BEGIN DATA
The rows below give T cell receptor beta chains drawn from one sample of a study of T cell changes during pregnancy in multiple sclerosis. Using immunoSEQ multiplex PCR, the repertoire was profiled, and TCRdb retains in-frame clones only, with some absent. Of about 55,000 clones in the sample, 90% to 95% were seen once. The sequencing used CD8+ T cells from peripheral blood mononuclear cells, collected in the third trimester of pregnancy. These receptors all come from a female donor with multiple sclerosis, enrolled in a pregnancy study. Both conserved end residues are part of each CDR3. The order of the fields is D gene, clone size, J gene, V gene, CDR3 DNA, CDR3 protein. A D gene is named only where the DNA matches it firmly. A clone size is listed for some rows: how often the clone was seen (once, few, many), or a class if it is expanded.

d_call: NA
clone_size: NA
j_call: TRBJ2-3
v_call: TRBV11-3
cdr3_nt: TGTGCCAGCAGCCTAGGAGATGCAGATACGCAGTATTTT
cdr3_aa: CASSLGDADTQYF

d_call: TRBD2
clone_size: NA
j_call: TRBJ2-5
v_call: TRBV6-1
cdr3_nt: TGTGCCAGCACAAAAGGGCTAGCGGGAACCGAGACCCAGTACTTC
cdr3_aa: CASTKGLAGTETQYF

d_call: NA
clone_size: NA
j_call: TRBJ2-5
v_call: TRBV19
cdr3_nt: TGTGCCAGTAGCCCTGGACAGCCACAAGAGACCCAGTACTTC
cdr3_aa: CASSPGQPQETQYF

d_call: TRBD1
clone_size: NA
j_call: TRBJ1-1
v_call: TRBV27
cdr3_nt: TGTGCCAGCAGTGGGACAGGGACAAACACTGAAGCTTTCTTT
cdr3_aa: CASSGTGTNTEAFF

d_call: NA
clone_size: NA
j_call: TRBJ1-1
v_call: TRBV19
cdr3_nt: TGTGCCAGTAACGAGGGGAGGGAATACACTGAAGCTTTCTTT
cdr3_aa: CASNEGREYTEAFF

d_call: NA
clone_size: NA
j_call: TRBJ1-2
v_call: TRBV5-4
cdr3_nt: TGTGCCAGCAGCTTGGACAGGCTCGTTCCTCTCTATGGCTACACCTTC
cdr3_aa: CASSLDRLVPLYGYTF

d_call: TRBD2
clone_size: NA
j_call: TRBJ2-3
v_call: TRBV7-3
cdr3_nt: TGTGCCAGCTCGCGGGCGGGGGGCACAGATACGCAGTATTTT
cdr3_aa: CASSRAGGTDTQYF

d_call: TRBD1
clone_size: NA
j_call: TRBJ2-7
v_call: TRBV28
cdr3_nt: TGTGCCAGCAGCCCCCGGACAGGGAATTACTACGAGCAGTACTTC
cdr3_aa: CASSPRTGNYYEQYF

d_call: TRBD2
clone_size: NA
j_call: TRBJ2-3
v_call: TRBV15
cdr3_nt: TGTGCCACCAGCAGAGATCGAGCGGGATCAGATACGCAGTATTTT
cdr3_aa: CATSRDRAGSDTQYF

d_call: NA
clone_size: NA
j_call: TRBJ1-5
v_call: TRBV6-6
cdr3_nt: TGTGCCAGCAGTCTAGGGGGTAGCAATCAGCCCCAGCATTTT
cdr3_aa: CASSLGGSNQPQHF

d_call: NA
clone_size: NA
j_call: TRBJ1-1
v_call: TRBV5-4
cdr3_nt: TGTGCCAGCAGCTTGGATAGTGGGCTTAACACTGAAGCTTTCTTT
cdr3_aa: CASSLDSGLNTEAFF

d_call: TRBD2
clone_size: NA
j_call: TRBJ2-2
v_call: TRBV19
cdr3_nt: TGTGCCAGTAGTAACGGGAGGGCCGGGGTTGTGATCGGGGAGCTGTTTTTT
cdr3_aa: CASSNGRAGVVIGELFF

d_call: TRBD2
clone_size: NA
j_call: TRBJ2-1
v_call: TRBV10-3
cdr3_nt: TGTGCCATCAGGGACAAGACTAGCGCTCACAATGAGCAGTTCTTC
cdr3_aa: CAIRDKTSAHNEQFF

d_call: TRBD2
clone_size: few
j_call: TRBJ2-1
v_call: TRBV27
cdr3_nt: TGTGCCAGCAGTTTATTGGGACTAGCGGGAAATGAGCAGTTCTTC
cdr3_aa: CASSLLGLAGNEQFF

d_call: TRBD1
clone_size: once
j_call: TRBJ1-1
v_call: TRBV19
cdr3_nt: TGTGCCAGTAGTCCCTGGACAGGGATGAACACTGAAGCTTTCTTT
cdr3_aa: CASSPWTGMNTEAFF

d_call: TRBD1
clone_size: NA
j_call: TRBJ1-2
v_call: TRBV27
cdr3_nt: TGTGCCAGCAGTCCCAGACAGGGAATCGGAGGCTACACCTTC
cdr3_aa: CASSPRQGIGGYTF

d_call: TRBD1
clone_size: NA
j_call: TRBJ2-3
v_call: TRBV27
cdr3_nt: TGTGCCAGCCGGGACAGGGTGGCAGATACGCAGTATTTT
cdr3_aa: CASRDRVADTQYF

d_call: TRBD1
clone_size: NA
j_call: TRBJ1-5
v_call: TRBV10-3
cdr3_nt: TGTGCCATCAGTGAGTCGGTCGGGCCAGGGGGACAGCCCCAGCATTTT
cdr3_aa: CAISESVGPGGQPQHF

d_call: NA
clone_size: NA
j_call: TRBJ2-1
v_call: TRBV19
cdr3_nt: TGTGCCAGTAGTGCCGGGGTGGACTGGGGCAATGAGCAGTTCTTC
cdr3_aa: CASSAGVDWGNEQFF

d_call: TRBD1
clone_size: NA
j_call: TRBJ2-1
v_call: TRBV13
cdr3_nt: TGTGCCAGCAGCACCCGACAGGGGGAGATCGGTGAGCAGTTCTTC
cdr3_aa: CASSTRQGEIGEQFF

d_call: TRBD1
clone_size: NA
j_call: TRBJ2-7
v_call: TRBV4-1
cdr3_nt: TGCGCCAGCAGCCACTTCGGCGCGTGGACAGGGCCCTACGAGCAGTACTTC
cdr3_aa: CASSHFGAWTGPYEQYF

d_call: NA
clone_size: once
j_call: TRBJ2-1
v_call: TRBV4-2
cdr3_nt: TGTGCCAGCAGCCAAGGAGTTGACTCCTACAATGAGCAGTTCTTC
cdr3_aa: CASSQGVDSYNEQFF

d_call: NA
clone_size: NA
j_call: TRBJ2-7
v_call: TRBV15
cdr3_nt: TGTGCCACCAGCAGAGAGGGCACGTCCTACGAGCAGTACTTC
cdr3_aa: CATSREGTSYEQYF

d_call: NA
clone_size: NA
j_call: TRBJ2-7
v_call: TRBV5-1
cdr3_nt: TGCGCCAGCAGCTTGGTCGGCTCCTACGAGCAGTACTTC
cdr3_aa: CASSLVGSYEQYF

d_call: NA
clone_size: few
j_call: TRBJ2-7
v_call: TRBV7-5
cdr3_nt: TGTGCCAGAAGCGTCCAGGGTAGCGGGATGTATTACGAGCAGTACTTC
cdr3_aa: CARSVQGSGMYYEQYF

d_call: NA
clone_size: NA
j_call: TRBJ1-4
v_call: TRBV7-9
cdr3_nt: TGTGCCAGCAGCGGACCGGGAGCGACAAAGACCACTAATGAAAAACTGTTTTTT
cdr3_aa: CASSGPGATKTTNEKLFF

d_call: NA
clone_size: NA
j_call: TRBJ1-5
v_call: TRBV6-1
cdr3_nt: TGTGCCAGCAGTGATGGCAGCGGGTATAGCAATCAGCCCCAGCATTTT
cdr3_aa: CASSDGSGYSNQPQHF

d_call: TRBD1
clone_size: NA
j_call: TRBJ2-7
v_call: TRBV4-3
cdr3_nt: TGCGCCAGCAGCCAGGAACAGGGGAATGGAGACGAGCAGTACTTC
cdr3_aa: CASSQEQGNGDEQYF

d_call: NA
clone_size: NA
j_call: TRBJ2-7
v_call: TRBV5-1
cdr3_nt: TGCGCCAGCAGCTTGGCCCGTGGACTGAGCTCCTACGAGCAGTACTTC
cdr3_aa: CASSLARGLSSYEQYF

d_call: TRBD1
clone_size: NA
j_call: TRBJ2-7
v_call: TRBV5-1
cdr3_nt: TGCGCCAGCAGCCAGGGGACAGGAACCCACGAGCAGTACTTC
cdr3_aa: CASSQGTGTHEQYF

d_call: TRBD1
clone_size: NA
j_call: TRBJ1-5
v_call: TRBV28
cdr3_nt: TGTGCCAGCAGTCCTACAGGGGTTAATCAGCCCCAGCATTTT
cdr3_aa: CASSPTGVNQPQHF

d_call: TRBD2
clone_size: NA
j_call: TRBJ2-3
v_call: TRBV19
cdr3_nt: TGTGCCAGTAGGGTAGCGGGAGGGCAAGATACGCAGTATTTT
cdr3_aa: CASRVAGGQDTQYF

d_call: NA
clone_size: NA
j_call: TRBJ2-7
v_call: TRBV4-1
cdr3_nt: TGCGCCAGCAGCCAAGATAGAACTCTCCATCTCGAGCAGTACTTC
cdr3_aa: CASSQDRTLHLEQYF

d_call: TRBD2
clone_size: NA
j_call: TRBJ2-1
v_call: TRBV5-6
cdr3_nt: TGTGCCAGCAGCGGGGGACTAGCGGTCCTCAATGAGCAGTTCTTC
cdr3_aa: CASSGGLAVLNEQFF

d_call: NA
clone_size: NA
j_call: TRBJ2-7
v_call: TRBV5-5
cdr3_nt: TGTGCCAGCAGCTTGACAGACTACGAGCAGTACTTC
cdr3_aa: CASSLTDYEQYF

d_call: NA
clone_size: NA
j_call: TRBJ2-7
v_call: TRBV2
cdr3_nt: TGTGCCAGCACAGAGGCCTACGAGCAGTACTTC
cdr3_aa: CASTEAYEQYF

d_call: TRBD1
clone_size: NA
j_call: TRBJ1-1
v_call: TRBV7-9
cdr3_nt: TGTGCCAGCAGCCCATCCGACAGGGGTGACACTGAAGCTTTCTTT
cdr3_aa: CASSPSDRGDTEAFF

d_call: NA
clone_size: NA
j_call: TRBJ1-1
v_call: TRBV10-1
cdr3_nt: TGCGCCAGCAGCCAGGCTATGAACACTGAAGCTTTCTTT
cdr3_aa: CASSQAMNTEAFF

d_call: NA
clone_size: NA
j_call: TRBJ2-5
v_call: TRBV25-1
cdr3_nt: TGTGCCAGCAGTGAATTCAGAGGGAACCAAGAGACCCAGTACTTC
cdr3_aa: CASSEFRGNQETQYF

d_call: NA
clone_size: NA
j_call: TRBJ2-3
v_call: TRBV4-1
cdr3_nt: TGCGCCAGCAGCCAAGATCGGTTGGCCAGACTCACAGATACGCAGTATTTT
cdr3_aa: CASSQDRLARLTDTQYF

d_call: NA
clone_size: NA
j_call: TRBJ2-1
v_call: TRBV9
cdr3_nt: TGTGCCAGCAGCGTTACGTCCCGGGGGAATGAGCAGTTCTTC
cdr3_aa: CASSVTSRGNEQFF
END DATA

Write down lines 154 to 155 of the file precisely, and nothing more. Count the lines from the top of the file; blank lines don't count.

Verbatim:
j_call: TRBJ1-4
v_call: TRBV7-9